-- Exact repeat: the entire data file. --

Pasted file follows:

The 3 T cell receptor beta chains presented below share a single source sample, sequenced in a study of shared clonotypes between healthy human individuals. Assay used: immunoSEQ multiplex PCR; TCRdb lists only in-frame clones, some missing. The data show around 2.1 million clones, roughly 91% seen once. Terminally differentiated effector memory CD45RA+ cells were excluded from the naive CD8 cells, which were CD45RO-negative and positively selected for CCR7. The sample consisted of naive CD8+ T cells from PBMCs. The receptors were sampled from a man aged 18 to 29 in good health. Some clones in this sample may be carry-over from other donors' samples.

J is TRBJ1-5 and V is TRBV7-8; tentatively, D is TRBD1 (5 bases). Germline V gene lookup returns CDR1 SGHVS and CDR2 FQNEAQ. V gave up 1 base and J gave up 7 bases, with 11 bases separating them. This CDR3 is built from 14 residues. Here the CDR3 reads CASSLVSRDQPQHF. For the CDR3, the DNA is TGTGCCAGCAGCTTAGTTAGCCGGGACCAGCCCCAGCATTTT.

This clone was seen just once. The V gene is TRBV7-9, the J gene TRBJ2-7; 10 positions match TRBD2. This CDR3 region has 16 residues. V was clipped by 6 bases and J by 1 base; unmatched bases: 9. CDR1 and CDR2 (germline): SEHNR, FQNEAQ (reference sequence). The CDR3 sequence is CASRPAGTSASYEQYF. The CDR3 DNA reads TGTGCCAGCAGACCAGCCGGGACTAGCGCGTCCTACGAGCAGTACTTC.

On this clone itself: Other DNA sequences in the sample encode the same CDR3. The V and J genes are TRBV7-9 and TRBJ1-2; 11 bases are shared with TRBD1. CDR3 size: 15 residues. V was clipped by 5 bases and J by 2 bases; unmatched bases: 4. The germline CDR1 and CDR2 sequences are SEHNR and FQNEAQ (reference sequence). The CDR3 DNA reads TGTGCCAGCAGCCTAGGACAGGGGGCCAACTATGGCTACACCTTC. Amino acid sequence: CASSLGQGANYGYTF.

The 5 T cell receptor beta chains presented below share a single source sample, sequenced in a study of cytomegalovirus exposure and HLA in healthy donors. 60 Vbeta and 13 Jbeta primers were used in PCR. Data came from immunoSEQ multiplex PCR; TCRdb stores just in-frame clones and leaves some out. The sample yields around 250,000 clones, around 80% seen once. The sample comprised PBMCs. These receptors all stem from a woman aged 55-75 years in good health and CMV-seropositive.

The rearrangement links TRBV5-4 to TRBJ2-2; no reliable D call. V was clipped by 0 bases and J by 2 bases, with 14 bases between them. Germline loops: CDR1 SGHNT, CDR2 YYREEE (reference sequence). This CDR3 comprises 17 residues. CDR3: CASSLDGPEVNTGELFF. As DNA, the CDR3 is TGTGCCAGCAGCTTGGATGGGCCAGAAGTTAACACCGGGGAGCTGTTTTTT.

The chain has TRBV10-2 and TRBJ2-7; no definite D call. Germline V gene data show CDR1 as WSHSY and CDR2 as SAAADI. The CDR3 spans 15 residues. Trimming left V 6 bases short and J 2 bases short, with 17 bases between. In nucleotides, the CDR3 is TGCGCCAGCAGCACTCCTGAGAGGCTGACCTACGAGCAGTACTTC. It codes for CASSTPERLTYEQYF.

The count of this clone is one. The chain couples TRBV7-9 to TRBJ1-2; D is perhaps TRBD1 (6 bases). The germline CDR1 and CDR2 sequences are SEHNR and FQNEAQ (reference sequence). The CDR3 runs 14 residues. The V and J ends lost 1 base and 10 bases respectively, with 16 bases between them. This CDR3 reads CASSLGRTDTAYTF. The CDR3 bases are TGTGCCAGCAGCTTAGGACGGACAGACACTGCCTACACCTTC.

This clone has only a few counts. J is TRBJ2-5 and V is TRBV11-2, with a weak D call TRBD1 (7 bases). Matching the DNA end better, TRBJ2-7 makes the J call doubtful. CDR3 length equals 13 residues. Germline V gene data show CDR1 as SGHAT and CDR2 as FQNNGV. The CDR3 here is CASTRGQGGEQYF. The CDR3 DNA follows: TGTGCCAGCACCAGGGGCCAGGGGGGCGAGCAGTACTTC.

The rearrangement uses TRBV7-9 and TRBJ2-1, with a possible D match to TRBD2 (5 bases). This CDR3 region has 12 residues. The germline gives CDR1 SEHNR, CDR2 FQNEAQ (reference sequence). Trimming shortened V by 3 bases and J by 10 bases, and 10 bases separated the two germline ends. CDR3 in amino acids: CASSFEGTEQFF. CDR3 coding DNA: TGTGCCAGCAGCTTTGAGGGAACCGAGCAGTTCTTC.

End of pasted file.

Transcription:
The 3 T cell receptor beta chains presented below share a single source sample, sequenced in a study of shared clonotypes between healthy human individuals. Assay used: immunoSEQ multiplex PCR; TCRdb lists only in-frame clones, some missing. The data show around 2.1 million clones, roughly 91% seen once. Terminally differentiated effector memory CD45RA+ cells were excluded from the naive CD8 cells, which were CD45RO-negative and positively selected for CCR7. The sample consisted of naive CD8+ T cells from PBMCs. The receptors were sampled from a man aged 18 to 29 in good health. Some clones in this sample may be carry-over from other donors' samples.

J is TRBJ1-5 and V is TRBV7-8; tentatively, D is TRBD1 (5 bases). Germline V gene lookup returns CDR1 SGHVS and CDR2 FQNEAQ. V gave up 1 base and J gave up 7 bases, with 11 bases separating them. This CDR3 is built from 14 residues. Here the CDR3 reads CASSLVSRDQPQHF. For the CDR3, the DNA is TGTGCCAGCAGCTTAGTTAGCCGGGACCAGCCCCAGCATTTT.

This clone was seen just once. The V gene is TRBV7-9, the J gene TRBJ2-7; 10 positions match TRBD2. This CDR3 region has 16 residues. V was clipped by 6 bases and J by 1 base; unmatched bases: 9. CDR1 and CDR2 (germline): SEHNR, FQNEAQ (reference sequence). The CDR3 sequence is CASRPAGTSASYEQYF. The CDR3 DNA reads TGTGCCAGCAGACCAGCCGGGACTAGCGCGTCCTACGAGCAGTACTTC.

On this clone itself: Other DNA sequences in the sample encode the same CDR3. The V and J genes are TRBV7-9 and TRBJ1-2; 11 bases are shared with TRBD1. CDR3 size: 15 residues. V was clipped by 5 bases and J by 2 bases; unmatched bases: 4. The germline CDR1 and CDR2 sequences are SEHNR and FQNEAQ (reference sequence). The CDR3 DNA reads TGTGCCAGCAGCCTAGGACAGGGGGCCAACTATGGCTACACCTTC. Amino acid sequence: CASSLGQGANYGYTF.

The 5 T cell receptor beta chains presented below share a single source sample, sequenced in a study of cytomegalovirus exposure and HLA in healthy donors. 60 Vbeta and 13 Jbeta primers were used in PCR. Data came from immunoSEQ multiplex PCR; TCRdb stores just in-frame clones and leaves some out. The sample yields around 250,000 clones, around 80% seen once. The sample comprised PBMCs. These receptors all stem from a woman aged 55-75 years in good health and CMV-seropositive.

The rearrangement links TRBV5-4 to TRBJ2-2; no reliable D call. V was clipped by 0 bases and J by 2 bases, with 14 bases between them. Germline loops: CDR1 SGHNT, CDR2 YYREEE (reference sequence). This CDR3 comprises 17 residues. CDR3: CASSLDGPEVNTGELFF. As DNA, the CDR3 is TGTGCCAGCAGCTTGGATGGGCCAGAAGTTAACACCGGGGAGCTGTTTTTT.

The chain has TRBV10-2 and TRBJ2-7; no definite D call. Germline V gene data show CDR1 as WSHSY and CDR2 as SAAADI. The CDR3 spans 15 residues. Trimming left V 6 bases short and J 2 bases short, with 17 bases between. In nucleotides, the CDR3 is TGCGCCAGCAGCACTCCTGAGAGGCTGACCTACGAGCAGTACTTC. It codes for CASSTPERLTYEQYF.

The count of this clone is one. The chain couples TRBV7-9 to TRBJ1-2; D is perhaps TRBD1 (6 bases). The germline CDR1 and CDR2 sequences are SEHNR and FQNEAQ (reference sequence). The CDR3 runs 14 residues. The V and J ends lost 1 base and 10 bases respectively, with 16 bases between them. This CDR3 reads CASSLGRTDTAYTF. The CDR3 bases are TGTGCCAGCAGCTTAGGACGGACAGACACTGCCTACACCTTC.

This clone has only a few counts. J is TRBJ2-5 and V is TRBV11-2, with a weak D call TRBD1 (7 bases). Matching the DNA end better, TRBJ2-7 makes the J call doubtful. CDR3 length equals 13 residues. Germline V gene data show CDR1 as SGHAT and CDR2 as FQNNGV. The CDR3 here is CASTRGQGGEQYF. The CDR3 DNA follows: TGTGCCAGCACCAGGGGCCAGGGGGGCGAGCAGTACTTC.

The rearrangement uses TRBV7-9 and TRBJ2-1, with a possible D match to TRBD2 (5 bases). This CDR3 region has 12 residues. The germline gives CDR1 SEHNR, CDR2 FQNEAQ (reference sequence). Trimming shortened V by 3 bases and J by 10 bases, and 10 bases separated the two germline ends. CDR3 in amino acids: CASSFEGTEQFF. CDR3 coding DNA: TGTGCCAGCAGCTTTGAGGGAACCGAGCAGTTCTTC.